Today, the bellicose rhetoric coming out of North Korea has brought a new nation into the limelight. While part of me believes that North Korea, failing to provoke the US or South Korea into something that they could then demonize or the world stage in order to leverage concessions (which is their usual approach to rhetorical confrontation), the other part of me thinks that their leadership is either wildly miscalculating the situation, or intentionally prefacing some action that they have already decided to take. Why is a question that is impossible to answer from where I sit, but the cards on the table are growing more interesting and frightening.
First, the admission that even stunned the Chairman of the Joint Chiefs of Staff was that North Korea has the technology and means to develop a ballistic-capable nuclear warhead. This is a major, major problem. This puts them far ahead of Iran in terms of geopolitical threat and as a destabilizing force on the world stage to any nation. It is not a technologically challenging feat to mount a multi-stage rocket on to a seemingly benign cargo ship, sail it to within range of your target, tear away the fake hull and launch a nuclear tipped missile at your target.
They have increasingly elevated their rhetoric over the past weeks from the typical war preparation crud that they do every year or two and have openly stated the nuclear war is unavoidable. Even the Soviets and the US at the height of the Cold War despite the thousands of nuclear and thermonuclear warheads aimed at each other were constrained by mutually assured destruction and a desire to SURVIVE and never explicitly threatened the launch and immolation of each others’ citizens, cities, infrastructure, or allies. North Korea has done this – by explicitly naming Japan as their first target.
While some may ask if I believe this all to be words with no action to back it up? It could be complete bluster on Pyongyang’s part. And threatening Japan is not new to the North – they still hold a grudge over the invasion, occupation, and atrocities committed generations ago by the Imperial Japanese, but while others have forgiven and forged new ties with modern-day Japan, the North stubbornly clings to this bitterness and hate.
One of the most important lessons I have learned is that you must take into account the national culture of someone when trying to understand what makes them tick. Chae-myun is basically what westerner’s think of as saving face in Korean. It goes much deeper than that though in most Asian cultures. Chae-myun is an obligation to one’s honor, to the honor of one’s family, and to the honor of one’s ancestors. Going further, any action or behavior that could be interpreted by one as disrespectful, challenging, or confrontational towards someone (or in this case a nation) would be interpreted as an assault on that person’s (nation’s) dignity and honor.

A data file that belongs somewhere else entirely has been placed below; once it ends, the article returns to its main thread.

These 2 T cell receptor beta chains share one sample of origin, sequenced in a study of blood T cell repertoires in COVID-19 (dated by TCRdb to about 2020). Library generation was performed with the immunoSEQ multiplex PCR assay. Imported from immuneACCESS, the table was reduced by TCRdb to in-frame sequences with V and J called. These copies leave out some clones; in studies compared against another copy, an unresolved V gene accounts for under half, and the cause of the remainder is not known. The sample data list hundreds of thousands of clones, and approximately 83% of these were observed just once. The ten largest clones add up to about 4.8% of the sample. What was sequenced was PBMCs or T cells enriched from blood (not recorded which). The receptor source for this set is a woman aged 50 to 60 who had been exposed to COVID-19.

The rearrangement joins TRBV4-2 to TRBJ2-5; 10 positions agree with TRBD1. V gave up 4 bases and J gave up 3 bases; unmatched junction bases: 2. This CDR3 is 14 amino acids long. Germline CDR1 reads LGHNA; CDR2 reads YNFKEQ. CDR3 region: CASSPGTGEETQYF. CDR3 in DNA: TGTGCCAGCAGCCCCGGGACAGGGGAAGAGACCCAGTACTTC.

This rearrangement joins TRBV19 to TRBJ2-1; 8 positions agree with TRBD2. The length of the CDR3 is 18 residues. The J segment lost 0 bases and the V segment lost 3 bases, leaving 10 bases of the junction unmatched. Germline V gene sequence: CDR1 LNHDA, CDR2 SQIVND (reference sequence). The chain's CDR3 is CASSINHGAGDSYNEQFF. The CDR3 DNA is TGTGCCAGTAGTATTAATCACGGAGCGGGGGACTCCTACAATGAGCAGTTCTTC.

At this point though, another aspect of chae-myun needs to be considered, and that is the directness and challenging speech emanating from North Korea is a direct threat to damage the cohesive of the Japanese-American-South Korean alliance. Further, the North’s rhetoric is evidence of a lack of self-control and recklessness, which is paramount to maintaining the balance of mutually assured destruction as a limiting factor on the North’s behavior. MAD relies on rational actors that genuinely are concerned about their own survival and do not wish to die in the decimation of total nuclear war (and all nuclear war is total).
So adding up all of the various threats, culture aspects, and actors involved, the North does not come across as rational in this case. They are in possession of probably no more than a handful of nuclear bombs with the largest test yield being six kilotons of TNT equivalent.
For comparison, the bombs the US dropped on Hiroshima and Nagasaki were between thirteen kilotons and twenty-two kilotons respectively, and just the United States alone has 650 B83 free-fall variable yield nuclear bombs with an upper yield of 1.2 megatons. (Grand total the US as of November 2012, possesses 1,722 ready-to-deploy strategic nuclear warheads split between land-based, submarine-based, and aircraft-delivered bombs, with an estimated reserve of about 2,800 warheads, and 500 tactical yield warheads).
It’s not that North Korea is foolhardy, it’s that they’re toying with being labeled absolutely bat**** crazy. What makes it even scarier is that crazy people are impossible to predict.
Should we expect an attack?
Never in the past have I thought so from North Korea until now.
The right to use force in self-defense arises in response to a hostile act (attack) and/or demonstrated hostile intent (threat of imminent attack).
Indicators of Hostile Intent
Aiming or directing weapons
Adopting an attack profile
Closing within weapons release range
Check – Rodong-1 & -2, Musudan, and Taepodong-2 ballistic missiles have the range capable of striking Japan, Okinawa, and possibly the U.S. territory of Guam.
Illuminating with radar or laser designators
Passing target information
When I bring the sword against a land, and the people of the land choose one of their men and make him their watchman, and he sees the sword coming against the land and blows the trumpet to warn the people, then if anyone hears the trumpet but does not heed the warning and the sword comes and takes their life, their blood will be on their own head. Since they heard the sound of the trumpet but did not heed the warning, their blood will be on their own head. If they had heeded the warning, they would have saved themselves. But if the watchman sees the sword coming and does not blow the trumpet to warn the people and the sword comes and takes someone’s life, that person’s life will be taken because of their sin, but I will hold the watchman accountable for their blood.’